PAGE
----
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Faits marquants de la réunion du 21 mai 2024 de l'assemblée législative du comté de Tompkins

Grant Applications, Acceptance, and Award Management Policy Passes Following Debate on Equity Language

A resolution to update the Tompkins County Administrative Policy Manual regarding grant applications, acceptance, and award management passed 12-2 (Legislators Lee Shurtleff (R-Groton) and Mike Sigler (R-Lansing) opposed). The policy was updated to reflect the County’s centralization of grants management and to incorporate best practices recommended by a grants consultant recently utilized by the County.

Legislator Lee Shurtleff (R-Groton) expressed opposition to parts of the policy that ask grant applications to be looked at “through an equity lens ensuring fair and inclusive practices” and that grant funds would be used to actively promote diversity, equity, and inclusion principles. Shurtleff stated “That’s problematic to me, not so much from a political standpoint but from a practical standpoint… I don’t know how we as a County government can further impose some regulation on ourselves to further review these grants through an equity lens…” adding that he is unsure if the Legislature shares the same equity language and values, ultimately asking whether this language was more symbolic than practical. Legislator Rich John (D-Ithaca) relayed that he shares the concern about vague language but pointed out that the paragraph Shurtleff was referring to starts out with “to the extent applicable.” John added thanks to County Administration staff for their efforts over the past year on centralizing and improving grant processes.

Legislator Travis Brooks (D-Ithaca) responded to the questions raised about shared language around equity, “I don’t think we share language, period. Whether it’s safety, whether it’s about diversity and equity… I think that is an issue in this County… I don’t think we share language for a variety of reasons around these issues and it’s kind of sad that we don’t. It’s difficult to be in places where people aren’t worrying about things the same as way you are, that things don’t affect you the same… we make decisions based on our experiences and not others… I want to make sure that we’re clear we don’t speak the same language on a lot…”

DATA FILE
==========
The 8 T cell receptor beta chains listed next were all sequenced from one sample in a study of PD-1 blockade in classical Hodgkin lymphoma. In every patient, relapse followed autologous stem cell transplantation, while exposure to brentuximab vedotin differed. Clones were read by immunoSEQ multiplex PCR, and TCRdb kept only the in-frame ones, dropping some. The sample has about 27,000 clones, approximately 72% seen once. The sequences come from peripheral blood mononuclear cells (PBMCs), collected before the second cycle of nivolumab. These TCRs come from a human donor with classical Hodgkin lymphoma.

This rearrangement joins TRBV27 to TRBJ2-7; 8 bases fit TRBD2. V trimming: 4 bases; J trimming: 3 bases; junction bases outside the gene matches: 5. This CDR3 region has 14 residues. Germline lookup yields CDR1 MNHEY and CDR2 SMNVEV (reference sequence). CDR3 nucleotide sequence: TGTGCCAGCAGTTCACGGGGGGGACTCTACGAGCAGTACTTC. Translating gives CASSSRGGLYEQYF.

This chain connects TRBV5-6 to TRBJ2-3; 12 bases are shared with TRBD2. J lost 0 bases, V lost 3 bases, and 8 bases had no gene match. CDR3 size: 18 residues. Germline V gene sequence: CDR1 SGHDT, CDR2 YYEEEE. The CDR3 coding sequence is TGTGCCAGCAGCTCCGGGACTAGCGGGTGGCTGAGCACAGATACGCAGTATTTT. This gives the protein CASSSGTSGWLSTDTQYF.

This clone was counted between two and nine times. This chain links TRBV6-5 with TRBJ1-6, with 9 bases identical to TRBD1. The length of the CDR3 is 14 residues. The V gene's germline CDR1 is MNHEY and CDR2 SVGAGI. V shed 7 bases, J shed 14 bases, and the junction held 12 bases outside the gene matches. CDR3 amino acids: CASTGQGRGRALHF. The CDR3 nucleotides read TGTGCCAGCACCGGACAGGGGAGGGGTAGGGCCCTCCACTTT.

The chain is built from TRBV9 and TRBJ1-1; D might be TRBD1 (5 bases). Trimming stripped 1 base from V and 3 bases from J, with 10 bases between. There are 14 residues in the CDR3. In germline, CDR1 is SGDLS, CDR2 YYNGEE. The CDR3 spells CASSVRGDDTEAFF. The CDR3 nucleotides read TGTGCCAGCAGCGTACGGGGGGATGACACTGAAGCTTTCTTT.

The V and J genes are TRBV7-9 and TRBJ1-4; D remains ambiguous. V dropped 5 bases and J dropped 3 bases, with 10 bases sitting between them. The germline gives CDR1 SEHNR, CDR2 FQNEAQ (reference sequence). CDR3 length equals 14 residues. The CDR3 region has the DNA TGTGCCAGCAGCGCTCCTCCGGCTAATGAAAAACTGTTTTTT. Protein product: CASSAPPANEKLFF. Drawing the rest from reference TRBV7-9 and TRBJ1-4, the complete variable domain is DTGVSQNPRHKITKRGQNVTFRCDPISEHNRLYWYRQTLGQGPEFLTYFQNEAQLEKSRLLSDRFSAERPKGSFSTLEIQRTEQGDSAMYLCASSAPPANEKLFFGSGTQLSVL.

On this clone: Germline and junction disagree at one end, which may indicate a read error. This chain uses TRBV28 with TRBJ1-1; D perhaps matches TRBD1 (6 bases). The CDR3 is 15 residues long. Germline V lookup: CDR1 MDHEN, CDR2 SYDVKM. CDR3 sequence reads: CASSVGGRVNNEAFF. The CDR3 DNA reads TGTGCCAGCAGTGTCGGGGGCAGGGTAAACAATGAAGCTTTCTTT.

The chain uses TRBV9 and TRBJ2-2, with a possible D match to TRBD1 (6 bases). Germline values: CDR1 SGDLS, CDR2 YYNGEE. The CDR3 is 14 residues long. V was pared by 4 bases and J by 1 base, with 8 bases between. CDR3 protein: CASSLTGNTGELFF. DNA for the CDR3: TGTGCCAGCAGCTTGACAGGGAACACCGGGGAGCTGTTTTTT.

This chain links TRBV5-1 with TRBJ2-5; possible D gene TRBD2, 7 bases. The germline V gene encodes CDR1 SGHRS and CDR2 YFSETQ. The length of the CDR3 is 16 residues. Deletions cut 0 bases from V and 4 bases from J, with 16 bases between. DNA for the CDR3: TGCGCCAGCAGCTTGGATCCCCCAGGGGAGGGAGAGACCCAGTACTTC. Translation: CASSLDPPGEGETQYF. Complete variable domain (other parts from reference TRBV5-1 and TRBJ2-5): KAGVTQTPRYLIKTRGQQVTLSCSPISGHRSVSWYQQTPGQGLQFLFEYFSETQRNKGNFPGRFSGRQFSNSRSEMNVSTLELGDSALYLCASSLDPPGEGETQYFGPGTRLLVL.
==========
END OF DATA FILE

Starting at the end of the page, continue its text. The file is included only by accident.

Legislator Amanda Champion (D-Ithaca) outlined that many definition questions are answered in the policy document, while challenging her colleagues on the Legislature to read the policy closer. Champion added, “Whether it’s different language or not we’re all seeking safety, we’re all seeking health, we’re all seeking equity. These policies aren’t perfect but they’re one step in the direction to making the County do the things that we want it to do.” Legislator Shawna Black (D-Ithaca) remarked on the parts of the policy pointing to the use of Minority and Women Owned Business Enterprises (MWBE) “I appreciate the fact that we’re headed in this direction and we’re saying that as a County we’re looking at the people who are struggling, we’re looking at the women, the minorities, the people who haven’t always had it easy.” Legislator Shurtleff clarified that he is not questioning MWBE use by the County.  

In a related note during his Chair’s report, Legislator Dan Klein (D-Danby) shared that the County has accepted $7 million in outside funding during the month of May. Klein remarked on the amount of work it takes for County staff to apply for and manage that funding, and that it shows grantors (often the State and Federal Governments) having a high degree of comfortability with how Tompkins County uses funds.

Among Other Business

A proclamation was read celebrating Asian American, Native Hawaiian, and Pacific Islander (AANHPI) American Heritage Month. The proclamation celebrated the history and perseverance of AANHPI individuals and communities.

A proclamation was read by Legislator Deborah Dawson (D-Lansing), who is also a veteran of the U.S. Military, acknowledging Memorial Day and memorializing the Tompkins County servicemembers who lost their lives in service to the country. Tompkins County Director of Veterans Services, J.R. Clairborne accepted the proclamation.

The Legislature heard a presentation from Elin Dowd, Executive Director of the Greater Tompkins County Municipal Health Insurance Consortium. The Consortium began in Tompkins County as part of the Tompkins County Council of Governments and is now in 18 Counties with 64 municipal partners. The Consortium’s mission is to offer high-quality, cost-stable health insurance for members employed by the different member municipal entities.

The Legislature thanked Holly Mosher for her time as Acting County Attorney. Mosher thanked the Legislature and shared that it has been a pleasure to serve. Maury Josephson will start as County Attorney on Monday, May 27.